Fernbank's signature exhibition, A Walk Through Time in Georgia, tells the two-fold story of Georgia's natural history and the development of our planet. Fifteen galleries combine with theaters and dioramas to explain this complex and fascinating story.
Explore modern Georgia in a series of realistic dioramas that capture the sights and sounds of the state's main geographic regions. Your journey begins in the Piedmont, the region in Georgia with the oldest rocks, and ends at the Coast and Barrier Islands, Georgia's youngest region. Along the way, you will encounter an amazing array of animals and plants and learn more about the geographical regions these creatures call home.
Accompanying the modern dioramas are galleries and theaters that help to explain the chronological development of the Earth. Where appropriate, Georgia's geological and fossil record is used to explain how we know what Georgia looked like in the past. By the end of the exhibition, you will have seen how transformations over millions of years have shaped the environment surrounding you today. Some of the highlights include a walk-through cave in the Ridge and Valley diorama, towering dinosaurs in the Ruling Dinosaurs Gallery and a peek beneath the ocean's surface in the Gray's Reef diorama.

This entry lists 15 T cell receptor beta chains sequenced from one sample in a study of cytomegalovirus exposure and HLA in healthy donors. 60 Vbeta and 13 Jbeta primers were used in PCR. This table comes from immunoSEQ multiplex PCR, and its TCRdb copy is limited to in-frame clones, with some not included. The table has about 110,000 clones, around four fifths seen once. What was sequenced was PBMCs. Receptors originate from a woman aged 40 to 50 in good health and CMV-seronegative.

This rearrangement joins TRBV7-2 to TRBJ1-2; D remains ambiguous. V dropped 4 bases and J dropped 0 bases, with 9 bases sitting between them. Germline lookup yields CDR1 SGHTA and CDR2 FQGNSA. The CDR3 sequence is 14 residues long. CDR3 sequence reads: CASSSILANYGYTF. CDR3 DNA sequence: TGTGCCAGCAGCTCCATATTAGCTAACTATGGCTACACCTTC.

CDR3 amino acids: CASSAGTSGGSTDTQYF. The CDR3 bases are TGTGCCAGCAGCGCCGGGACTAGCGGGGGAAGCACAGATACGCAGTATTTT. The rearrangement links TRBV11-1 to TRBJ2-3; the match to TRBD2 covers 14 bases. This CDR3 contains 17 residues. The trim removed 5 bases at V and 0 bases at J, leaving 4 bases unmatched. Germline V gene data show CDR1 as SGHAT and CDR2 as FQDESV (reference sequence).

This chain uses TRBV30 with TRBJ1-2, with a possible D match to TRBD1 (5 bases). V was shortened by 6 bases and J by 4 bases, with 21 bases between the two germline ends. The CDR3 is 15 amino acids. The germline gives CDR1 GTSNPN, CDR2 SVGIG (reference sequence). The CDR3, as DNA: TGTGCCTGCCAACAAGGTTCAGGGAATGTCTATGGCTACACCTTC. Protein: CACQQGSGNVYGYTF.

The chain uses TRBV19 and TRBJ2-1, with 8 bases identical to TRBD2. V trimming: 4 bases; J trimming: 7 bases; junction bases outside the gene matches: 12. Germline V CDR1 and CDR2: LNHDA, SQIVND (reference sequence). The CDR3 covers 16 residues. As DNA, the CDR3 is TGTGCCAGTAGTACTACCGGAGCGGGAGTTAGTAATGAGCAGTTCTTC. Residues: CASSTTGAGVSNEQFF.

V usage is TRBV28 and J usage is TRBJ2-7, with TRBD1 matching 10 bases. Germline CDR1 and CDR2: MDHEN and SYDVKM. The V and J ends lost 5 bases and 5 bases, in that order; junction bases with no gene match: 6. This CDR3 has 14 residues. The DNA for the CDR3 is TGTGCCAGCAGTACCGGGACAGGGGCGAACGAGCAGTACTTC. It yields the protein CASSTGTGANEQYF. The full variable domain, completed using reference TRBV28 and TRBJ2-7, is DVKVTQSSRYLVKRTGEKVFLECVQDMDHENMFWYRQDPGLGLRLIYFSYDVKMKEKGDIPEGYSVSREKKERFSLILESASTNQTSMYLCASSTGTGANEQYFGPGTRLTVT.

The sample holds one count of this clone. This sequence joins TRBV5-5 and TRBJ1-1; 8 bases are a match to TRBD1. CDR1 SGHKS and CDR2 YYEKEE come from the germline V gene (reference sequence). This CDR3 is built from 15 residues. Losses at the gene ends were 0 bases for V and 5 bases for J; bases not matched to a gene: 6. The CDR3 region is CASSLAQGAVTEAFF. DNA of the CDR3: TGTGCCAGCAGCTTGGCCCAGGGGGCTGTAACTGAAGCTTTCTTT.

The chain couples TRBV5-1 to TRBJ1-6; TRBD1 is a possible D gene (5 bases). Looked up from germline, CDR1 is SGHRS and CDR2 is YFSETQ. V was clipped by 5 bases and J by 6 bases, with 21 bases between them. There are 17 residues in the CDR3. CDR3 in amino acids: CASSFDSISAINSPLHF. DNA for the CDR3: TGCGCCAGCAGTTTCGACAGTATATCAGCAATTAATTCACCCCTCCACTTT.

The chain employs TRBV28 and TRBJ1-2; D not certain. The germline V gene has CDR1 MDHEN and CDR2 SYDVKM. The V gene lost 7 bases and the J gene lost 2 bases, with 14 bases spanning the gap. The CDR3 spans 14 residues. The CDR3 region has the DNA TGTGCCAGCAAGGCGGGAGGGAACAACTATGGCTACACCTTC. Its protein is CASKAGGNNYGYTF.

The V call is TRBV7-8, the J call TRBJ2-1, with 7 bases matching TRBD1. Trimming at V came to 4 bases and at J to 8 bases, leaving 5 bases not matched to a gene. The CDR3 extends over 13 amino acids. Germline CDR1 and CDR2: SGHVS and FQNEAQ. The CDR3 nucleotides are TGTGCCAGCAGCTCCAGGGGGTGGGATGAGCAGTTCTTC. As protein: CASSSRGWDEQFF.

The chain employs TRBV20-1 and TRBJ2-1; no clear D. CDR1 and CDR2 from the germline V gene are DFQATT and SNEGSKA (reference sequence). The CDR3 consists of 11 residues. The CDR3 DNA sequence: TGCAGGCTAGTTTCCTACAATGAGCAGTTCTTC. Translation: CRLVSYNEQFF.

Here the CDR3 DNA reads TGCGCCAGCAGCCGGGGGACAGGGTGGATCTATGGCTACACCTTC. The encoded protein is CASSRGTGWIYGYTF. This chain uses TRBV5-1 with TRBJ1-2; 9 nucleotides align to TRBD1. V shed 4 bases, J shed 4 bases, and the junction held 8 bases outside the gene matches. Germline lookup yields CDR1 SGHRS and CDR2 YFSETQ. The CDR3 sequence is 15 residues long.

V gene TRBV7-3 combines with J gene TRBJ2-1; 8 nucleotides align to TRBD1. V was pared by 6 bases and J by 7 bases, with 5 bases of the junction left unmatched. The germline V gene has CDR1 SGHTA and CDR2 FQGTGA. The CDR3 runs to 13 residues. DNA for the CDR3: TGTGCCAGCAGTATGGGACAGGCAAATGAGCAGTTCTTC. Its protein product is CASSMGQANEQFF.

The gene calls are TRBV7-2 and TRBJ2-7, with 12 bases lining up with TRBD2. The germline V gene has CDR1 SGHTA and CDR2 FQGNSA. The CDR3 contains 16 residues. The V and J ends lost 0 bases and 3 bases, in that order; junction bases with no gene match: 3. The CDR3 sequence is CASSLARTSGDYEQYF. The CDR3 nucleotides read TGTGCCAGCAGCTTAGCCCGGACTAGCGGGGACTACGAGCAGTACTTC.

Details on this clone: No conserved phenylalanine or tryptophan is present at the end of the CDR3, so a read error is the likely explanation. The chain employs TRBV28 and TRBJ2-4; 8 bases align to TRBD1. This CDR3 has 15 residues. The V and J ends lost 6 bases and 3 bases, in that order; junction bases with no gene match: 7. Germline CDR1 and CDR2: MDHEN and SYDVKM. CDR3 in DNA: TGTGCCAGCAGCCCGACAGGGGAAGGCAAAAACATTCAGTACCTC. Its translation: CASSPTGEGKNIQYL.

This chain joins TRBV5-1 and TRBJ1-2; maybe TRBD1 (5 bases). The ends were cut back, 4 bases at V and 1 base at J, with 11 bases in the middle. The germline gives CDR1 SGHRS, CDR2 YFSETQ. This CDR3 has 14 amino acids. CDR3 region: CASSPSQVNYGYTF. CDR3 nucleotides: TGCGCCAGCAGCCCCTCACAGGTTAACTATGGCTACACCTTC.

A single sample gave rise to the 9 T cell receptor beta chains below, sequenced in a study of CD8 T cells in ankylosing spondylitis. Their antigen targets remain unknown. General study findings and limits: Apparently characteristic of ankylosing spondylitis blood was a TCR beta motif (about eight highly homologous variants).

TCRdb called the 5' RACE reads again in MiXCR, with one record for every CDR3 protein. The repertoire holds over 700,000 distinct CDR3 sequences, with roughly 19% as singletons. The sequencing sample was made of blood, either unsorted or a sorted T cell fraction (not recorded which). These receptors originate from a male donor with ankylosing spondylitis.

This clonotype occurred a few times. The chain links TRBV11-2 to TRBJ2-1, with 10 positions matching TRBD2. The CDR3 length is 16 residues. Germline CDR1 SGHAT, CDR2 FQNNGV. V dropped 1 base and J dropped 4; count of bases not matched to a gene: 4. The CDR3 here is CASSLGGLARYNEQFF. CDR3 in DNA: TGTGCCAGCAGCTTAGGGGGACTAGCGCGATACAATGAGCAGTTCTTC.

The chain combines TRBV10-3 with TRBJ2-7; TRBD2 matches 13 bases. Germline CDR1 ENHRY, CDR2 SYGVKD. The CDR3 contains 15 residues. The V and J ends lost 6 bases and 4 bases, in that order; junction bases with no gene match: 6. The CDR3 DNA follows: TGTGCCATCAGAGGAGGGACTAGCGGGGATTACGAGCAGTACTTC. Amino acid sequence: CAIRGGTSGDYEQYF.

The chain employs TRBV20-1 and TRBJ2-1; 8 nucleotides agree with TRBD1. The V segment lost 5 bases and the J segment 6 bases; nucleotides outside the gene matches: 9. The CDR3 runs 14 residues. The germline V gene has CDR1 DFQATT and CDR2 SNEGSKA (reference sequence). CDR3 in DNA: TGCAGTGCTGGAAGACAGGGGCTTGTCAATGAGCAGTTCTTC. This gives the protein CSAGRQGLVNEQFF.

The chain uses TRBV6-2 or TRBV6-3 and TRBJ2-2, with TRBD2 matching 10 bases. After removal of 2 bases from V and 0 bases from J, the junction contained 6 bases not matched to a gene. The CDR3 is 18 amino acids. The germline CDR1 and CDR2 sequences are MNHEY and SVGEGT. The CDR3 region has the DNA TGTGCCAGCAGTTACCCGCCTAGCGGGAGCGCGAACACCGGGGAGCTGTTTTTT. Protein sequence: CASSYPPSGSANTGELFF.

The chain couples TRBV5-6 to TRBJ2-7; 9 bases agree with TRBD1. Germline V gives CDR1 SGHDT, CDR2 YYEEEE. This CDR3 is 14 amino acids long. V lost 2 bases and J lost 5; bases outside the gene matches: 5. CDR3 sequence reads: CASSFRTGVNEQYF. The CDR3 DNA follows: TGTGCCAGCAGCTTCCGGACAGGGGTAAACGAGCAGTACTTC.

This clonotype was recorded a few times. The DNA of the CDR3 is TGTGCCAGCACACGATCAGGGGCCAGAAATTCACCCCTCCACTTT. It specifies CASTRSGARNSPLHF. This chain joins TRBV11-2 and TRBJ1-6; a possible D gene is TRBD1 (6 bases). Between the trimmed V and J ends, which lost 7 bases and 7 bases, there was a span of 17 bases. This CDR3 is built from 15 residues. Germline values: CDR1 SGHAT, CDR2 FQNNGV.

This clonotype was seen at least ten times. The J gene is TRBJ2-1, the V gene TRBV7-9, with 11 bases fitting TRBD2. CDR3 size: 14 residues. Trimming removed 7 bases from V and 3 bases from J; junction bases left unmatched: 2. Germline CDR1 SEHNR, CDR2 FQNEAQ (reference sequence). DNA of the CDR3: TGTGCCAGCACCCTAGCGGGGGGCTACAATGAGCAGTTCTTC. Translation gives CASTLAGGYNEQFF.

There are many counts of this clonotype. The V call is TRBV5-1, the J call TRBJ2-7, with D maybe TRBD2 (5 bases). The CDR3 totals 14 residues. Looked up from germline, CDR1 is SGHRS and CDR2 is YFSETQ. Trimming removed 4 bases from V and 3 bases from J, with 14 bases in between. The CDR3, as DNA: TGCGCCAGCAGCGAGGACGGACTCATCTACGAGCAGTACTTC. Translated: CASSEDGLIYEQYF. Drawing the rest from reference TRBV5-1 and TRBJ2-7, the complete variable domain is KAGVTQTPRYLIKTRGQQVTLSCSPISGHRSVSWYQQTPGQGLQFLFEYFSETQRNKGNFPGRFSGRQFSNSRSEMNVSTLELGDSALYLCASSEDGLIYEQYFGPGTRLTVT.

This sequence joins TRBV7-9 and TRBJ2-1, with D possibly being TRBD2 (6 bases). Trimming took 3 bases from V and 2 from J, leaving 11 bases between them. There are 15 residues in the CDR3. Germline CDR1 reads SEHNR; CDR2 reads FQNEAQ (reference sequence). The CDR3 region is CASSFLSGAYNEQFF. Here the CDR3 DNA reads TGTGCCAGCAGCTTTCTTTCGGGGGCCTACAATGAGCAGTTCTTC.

A springtime re-creation of a granite outcrop in the Piedmont region. Piedmont means "foot of the mountains" and describes this large region that encompasses the rolling foothills of the Appalachian Mountains. Atlanta, Elberton and Stone Mountain are found in the Piedmont.
An autumn re-creation of a scenic mountain outlook in the Appalachian Mountains, home to Tallulah Gorge, the headwaters of the Chattahoochee River and Brasstown Bald, Georgia's highest peak.
A late summer re-creation of a roadcut through the layered rocks of the Ridge and Valley region, which includes Rome, Cartersville and Dalton. Fossils are common in these rock formations because a shallow sea once covered this region.
The Dinosaur Gallery contains murals, life-sized models and other displays that describe life during the Mesozoic Era.
This gallery captures a slice of the nearly 600-mile expanse of swampland. When the Okefenokee Swamp formed 25,000 years ago, what is now the Trail Ridge on the eastern edge of the swamp was a marine sandbar that grew into a barrier island. The land on the west side slowly filled and became the spring-fed Okefenokee Swamp. Along the wooden bridge walkway, you can find alligators, snapping turtles, water moccasins, blue herons, owls, raccoons, otters and a bobcat.
Georgia's youngest region is constantly changing where the rivers meet the sea, especially along the string of barrier islands that line the Georgia coast. Experience all of coastal Georgia's habitats in this set of four dioramas: a saltwater marsh, a maritime forest, a beach, and a live-bottom reef.